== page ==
In 2000, Harvard University researchers suggested that biotin may be essential to hair health. Biotin is one of the B-complex vitamins that help nourish hair follicles, and animal studies show that biotin deficiency can reduce the proliferation of the cells that form hair follicles.16-17
Research indicates that one of factors that make biotin important to healthy hair is its role in metabolizing fatty acids. Biotin deficiencies lead to abnormal metabolism of fatty acids, which likely leads to hair loss. In addition, biotin is a sulfur-bearing molecule, and the sulfur-based amino acid cystine is a major component of hair.18-19
Alopecia, or hair loss, can have a devastating effect on a person's mental well-being. Although androgenetic alopecia (a common type of hair loss) is often referred to as male pattern hair loss, it frequently affects women. The main difference between male and female androgenetic alopecia appears to be in the pattern and severity of the condition.20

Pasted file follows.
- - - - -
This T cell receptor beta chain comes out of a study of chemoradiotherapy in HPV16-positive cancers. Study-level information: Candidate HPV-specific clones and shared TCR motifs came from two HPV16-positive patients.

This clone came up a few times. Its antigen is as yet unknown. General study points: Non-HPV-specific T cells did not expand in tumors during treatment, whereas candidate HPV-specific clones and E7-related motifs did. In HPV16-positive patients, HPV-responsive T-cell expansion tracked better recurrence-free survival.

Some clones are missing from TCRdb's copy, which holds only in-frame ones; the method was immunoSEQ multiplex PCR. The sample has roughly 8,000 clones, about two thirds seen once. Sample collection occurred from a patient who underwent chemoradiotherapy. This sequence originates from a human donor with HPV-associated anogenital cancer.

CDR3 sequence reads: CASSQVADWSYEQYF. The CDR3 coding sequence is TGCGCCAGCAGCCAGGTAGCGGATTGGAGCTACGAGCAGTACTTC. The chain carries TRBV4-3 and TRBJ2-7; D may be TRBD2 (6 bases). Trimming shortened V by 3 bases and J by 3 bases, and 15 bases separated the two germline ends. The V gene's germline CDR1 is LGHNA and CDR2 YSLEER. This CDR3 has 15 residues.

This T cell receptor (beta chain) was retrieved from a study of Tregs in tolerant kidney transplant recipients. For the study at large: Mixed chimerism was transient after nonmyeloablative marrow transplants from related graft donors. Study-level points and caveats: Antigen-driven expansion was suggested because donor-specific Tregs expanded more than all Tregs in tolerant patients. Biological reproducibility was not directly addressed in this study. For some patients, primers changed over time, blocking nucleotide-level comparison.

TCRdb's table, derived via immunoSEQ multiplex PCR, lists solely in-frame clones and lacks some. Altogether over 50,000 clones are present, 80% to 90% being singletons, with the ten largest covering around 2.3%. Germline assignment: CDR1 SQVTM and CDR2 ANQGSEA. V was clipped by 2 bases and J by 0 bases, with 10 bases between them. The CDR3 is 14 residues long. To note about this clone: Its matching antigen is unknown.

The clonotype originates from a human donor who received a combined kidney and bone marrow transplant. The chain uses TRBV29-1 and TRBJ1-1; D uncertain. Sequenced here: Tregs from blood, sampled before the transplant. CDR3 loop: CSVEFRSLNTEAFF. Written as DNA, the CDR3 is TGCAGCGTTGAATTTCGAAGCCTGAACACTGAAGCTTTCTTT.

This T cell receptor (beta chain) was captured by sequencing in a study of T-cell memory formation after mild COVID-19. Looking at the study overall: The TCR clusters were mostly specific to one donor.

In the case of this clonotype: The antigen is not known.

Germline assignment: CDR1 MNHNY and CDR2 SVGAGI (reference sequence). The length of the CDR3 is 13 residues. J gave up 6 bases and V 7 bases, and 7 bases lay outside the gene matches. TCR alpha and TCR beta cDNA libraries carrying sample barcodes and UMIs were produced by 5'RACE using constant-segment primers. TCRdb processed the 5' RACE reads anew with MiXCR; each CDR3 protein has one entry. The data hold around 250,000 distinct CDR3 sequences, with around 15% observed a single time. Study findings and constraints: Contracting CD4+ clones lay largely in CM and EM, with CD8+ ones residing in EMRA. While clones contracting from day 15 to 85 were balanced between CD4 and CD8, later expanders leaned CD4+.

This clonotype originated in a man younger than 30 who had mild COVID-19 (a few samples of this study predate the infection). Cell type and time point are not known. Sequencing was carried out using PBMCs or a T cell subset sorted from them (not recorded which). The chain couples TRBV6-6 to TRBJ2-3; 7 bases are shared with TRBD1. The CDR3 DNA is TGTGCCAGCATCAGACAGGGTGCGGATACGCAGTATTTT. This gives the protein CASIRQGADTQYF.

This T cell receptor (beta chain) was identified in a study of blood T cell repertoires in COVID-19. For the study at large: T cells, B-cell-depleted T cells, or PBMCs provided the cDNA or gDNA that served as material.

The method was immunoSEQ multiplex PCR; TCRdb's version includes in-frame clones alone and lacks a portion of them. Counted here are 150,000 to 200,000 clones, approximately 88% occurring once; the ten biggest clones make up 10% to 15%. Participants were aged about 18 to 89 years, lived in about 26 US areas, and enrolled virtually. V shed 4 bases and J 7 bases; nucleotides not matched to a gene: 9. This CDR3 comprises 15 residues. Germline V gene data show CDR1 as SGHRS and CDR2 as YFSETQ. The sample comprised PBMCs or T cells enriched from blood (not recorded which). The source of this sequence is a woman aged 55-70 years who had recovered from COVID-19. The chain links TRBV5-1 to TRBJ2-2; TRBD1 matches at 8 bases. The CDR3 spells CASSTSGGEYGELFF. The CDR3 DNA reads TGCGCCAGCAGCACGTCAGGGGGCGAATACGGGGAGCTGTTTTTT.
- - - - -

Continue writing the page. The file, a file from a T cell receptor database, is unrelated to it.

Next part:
Genetics plays a major role in the development of androgenetic alopecia, but it is not the only cause. Hormonal imbalances, side effects from medications, and a number of other underlying medical conditions can cause androgenetic alopecia and telogen effluvium, or diffuse hair thinning. Telogen effluvium can be either temporary or chronic, and an acute episode can sometimes trigger androgenetic alopecia. Nutritional deficiencies, including insufficient biotin, protein, and/or calories, can also cause both types of hair loss.20
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